The Most Overlooked Anime Series of The Last Five Years

Posted by Michael Pinto on Jan 4, 2010 in Animation |

Bakugan Battle Brawlers

2010 is now here and the season of top manga and anime lists is now over! Most of these lists are on the fanboy quest to figure out the most important anime series of the last few years. And to me this isn’t a trivial quest: Looking back allows us as critics to pick out the overlooked titles that deserve a second chance, and by contrast to acknowledge the fads that have faded. In fact it always interesting to me how an amazing film or television show can receive lackluster box office receipts or poor ratings, only to be recognized in retrospect as important. And thus I submit to you that the most important anime show of the last five years was Bakugan Battle Brawlers.

Now at this point 90% of you are no doubt laughing, but I’m dead serious about this pronouncement: Bakugan Battle Brawlers (爆丸バトルブローラーズ) has been nothing less than a phenomena has spawned 52 episodes, a sequel series that’s currently still running, a best selling videogame and dominating the toy market. Simply put this show is introducing a generation of kids to anime, and in the decade to come Generation Bakugan will emerge and be heard.

Bakugan Battle Brawlers: The toys count!

Above: Having killer toys for kids is critical for a show to take root.

The fan base for Bakugan Battle Brawlers is of course very young — and that’s because the show is unapologetically a kids show. However unlike Ben Ten it’s unmistakably anime, and the kids who watch the show realize it as such. Or at least they’re cognizant that the show isn’t American, i.e. that’s there’s something different about this show — and that’s the first vital stepping stone to becoming an anime fan.

Now serious anime fans will start to pipe up that Brawlers is at best an unoriginal series to say the least: There’s quite a bit there that’s just too similar to Pokémon or Dragonball Z. But frankly while I’ll grant you that’s true when it comes to the plot, that this emerging generation would point out to you that the production values in Brawlers is good while Pokémon and Dragonball Z look pretty crude by comparison. And of course they’re right!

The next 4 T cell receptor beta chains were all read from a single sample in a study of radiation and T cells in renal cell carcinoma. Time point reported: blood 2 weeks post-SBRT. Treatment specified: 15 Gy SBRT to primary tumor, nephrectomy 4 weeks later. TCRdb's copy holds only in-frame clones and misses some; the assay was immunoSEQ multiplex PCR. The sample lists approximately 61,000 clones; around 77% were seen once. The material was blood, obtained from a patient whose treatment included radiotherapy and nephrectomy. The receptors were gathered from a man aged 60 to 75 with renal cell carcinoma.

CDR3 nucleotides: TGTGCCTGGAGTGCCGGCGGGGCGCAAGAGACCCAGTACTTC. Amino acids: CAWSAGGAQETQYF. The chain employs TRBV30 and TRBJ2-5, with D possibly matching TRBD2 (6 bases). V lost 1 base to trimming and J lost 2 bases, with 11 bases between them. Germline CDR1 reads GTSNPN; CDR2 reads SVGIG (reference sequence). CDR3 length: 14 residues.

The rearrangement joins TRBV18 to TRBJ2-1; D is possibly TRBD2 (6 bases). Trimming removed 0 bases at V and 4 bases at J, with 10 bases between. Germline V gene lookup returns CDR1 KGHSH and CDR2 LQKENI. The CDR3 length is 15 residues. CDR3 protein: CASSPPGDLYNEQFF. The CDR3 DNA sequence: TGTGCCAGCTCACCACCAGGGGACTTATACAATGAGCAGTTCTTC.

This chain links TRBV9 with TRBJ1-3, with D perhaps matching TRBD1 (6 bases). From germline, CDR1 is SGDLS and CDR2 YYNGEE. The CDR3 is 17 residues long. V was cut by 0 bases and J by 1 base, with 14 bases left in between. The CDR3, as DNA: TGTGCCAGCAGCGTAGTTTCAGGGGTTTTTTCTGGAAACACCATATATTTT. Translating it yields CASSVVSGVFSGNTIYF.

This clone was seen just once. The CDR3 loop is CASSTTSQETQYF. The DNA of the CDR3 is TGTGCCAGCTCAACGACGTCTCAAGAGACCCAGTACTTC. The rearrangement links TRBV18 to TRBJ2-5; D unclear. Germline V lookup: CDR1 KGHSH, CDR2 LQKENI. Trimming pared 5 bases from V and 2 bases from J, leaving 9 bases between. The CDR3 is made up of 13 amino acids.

The Melancholy of Haruhi Suzumiya

Above: By 2020 Haruhi will seem old school to Generation Bakugan.

It’s going to take some time Generation Bakugan to be heard, but it’s an inevitability: If you were seven years old when the show hit Cartoon Network in 2008 you’ll be nineteen years old by the year 2020. Sadly at this point many of the twentysomething anime fans of today will be in their 30s: My guess is that many of them will still love anime, but only the hardcore will still be going to conventions and keeping tabs on the latest from Japan. Of course the flip side of this is that Japan needs to produce anime shows that will engage Generation Bakugan, but my personal bet is that they’ll go where the money is over time.

The funny thing for me as an early anime fan is that I’ve watched this cycle several times before. My version of Brawlers was Star Blazers which I started watching at the old age of fourteen. There were a hardcore of anime fans around back then who had grown up with the likes of Astroboy, Kimba and Gigantor — but fandom was microscopic compared to what it is today. However through the years a series or a movie would come up that would earn new fans for the genre: Robotech, Akira, Sailor Moon, Dragonball Z and then Pokémon. While Robotech and Akira appealed to older fans the other shows were kids shows. And as such serious fans of those era might be amused that Pokémon was anime, but it wasn’t what they were watching at the time.

Pokémon

Above: Pokémon was “after my time” and I still cringe when I look at the quality of the show, yet I’m happy that it brought in a new generation of anime fans to pump life into the genre I love.

And much the way that most anime fans of today can’t imagine the era of getting VHS tapes from Japanese pen pals Generation Bakugan will look back on this era of DVD as something quite primitive. Not only that but the very concept of cable television may seem old fashioned to them when they come of age.

Postscript: I should also add that although it dates to the 90s as a manga that Naruto might be a good runner up to being the most important anime series of the last ten years. Although unlike Bakugan I wouldn’t say that it’s overlooked as it appeals to an older audience.

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